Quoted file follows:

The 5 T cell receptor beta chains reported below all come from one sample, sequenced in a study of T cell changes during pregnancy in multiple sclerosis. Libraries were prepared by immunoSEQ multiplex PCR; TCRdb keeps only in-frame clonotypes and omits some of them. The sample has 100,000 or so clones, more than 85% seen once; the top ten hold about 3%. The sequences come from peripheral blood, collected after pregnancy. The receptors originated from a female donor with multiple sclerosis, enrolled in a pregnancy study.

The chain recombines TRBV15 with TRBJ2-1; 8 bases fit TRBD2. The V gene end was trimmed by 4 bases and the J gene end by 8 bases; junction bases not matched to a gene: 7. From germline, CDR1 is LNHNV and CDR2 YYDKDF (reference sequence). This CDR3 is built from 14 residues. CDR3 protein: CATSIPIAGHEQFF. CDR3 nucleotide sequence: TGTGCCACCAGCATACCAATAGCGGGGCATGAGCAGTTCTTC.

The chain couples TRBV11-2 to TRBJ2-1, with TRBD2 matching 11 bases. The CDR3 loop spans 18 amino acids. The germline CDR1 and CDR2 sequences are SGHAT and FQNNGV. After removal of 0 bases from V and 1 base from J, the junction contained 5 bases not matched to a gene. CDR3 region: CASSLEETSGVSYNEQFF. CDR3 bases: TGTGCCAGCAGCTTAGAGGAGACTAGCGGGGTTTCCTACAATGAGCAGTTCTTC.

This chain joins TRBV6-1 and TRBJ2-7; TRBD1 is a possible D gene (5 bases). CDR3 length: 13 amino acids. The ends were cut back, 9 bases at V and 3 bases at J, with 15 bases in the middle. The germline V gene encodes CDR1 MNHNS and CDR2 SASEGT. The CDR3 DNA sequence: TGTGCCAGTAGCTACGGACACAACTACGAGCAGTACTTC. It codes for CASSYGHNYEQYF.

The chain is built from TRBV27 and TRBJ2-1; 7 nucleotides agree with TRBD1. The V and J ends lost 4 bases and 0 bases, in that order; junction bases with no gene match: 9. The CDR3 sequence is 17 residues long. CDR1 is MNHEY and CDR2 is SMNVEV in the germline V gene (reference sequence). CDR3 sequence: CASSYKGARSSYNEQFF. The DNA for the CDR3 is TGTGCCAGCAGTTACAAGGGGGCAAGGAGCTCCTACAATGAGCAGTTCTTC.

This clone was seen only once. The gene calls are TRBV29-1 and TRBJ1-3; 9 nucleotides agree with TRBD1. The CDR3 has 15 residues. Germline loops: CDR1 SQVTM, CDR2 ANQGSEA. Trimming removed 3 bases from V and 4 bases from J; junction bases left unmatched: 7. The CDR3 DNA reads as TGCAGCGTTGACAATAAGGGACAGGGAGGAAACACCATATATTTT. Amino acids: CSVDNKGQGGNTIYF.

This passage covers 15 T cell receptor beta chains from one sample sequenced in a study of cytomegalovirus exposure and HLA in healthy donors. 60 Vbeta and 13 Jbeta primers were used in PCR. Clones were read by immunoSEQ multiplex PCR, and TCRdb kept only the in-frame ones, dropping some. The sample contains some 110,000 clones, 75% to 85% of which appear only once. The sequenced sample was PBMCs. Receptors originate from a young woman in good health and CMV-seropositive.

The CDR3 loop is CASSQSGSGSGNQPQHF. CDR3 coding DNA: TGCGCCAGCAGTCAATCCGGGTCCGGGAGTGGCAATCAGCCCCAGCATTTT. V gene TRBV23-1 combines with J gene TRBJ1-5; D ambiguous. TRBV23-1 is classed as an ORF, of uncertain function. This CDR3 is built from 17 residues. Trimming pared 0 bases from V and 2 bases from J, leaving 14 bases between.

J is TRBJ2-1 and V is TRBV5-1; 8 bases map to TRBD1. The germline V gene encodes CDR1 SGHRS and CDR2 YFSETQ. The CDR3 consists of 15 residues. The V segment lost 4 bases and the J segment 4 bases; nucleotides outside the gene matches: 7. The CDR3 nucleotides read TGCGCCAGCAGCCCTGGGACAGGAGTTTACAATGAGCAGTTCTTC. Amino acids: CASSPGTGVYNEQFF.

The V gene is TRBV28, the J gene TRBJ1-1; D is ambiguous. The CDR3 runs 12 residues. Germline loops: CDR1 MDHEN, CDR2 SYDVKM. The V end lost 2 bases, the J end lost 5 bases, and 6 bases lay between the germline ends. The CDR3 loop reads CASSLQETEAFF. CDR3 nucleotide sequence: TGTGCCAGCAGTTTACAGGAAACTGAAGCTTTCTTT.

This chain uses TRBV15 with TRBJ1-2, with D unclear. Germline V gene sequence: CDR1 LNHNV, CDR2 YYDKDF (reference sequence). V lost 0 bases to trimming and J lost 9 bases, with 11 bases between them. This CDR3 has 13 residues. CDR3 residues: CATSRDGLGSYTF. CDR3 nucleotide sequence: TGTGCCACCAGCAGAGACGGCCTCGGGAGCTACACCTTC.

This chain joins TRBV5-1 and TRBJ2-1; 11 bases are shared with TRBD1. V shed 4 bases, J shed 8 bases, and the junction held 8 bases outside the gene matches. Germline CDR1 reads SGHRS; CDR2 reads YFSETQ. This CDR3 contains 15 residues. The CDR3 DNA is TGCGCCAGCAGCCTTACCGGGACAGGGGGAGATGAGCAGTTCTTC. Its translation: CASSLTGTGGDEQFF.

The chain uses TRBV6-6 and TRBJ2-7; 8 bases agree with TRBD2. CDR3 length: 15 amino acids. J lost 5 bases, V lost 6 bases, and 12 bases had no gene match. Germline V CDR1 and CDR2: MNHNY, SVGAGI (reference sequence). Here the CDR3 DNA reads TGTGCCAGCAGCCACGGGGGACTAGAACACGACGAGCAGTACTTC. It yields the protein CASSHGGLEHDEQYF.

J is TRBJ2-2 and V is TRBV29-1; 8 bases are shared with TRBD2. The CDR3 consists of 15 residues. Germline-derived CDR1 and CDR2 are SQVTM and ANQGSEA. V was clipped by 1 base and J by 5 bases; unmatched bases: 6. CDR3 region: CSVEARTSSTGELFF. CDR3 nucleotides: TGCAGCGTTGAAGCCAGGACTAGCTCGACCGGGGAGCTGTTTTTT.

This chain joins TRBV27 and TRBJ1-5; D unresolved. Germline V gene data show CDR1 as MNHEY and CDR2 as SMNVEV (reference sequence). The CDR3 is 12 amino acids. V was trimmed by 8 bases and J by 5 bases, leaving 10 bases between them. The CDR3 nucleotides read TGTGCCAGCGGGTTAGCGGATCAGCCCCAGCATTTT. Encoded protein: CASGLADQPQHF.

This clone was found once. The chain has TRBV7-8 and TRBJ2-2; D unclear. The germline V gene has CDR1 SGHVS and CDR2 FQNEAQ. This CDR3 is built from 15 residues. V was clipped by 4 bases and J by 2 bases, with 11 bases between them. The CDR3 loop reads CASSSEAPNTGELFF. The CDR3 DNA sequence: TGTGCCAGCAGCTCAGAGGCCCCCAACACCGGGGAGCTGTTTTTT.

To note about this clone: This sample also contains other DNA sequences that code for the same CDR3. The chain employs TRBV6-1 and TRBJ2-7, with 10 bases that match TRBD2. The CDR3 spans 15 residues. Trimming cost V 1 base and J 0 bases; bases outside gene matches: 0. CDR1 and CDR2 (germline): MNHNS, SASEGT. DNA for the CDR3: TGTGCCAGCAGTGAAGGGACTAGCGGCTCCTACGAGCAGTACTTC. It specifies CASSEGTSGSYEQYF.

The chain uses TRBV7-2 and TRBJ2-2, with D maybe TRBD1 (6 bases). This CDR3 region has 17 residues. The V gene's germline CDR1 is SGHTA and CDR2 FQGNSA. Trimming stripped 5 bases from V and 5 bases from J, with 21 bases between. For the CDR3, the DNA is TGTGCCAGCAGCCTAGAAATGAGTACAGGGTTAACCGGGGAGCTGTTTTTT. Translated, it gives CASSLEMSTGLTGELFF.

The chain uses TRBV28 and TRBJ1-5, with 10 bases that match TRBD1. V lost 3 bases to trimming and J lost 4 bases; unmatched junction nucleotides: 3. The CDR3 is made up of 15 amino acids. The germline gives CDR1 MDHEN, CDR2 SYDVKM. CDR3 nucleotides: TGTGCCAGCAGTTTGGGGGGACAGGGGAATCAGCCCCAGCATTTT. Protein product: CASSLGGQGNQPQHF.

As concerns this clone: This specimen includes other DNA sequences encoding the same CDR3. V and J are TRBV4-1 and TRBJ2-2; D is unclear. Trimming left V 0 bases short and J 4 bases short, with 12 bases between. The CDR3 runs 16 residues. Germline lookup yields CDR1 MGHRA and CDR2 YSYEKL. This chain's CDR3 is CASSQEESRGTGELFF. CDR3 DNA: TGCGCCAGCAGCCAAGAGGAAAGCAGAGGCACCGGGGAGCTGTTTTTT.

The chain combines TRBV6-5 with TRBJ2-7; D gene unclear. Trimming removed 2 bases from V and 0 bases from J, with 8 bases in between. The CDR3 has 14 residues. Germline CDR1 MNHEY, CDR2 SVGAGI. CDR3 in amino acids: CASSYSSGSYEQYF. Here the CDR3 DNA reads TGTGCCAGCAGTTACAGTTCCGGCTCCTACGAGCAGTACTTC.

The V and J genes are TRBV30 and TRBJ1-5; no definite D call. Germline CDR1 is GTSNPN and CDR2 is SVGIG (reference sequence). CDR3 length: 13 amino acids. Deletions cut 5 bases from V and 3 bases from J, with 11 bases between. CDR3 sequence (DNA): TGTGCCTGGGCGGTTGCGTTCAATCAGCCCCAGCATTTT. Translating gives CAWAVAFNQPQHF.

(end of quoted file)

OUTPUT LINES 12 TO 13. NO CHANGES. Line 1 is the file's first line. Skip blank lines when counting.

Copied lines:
This chain joins TRBV5-1 and TRBJ2-1; 11 bases are shared with TRBD1. V shed 4 bases, J shed 8 bases, and the junction held 8 bases outside the gene matches. Germline CDR1 reads SGHRS; CDR2 reads YFSETQ. This CDR3 contains 15 residues. The CDR3 DNA is TGCGCCAGCAGCCTTACCGGGACAGGGGGAGATGAGCAGTTCTTC. Its translation: CASSLTGTGGDEQFF.

The chain uses TRBV6-6 and TRBJ2-7; 8 bases agree with TRBD2. CDR3 length: 15 amino acids. J lost 5 bases, V lost 6 bases, and 12 bases had no gene match. Germline V CDR1 and CDR2: MNHNY, SVGAGI (reference sequence). Here the CDR3 DNA reads TGTGCCAGCAGCCACGGGGGACTAGAACACGACGAGCAGTACTTC. It yields the protein CASSHGGLEHDEQYF.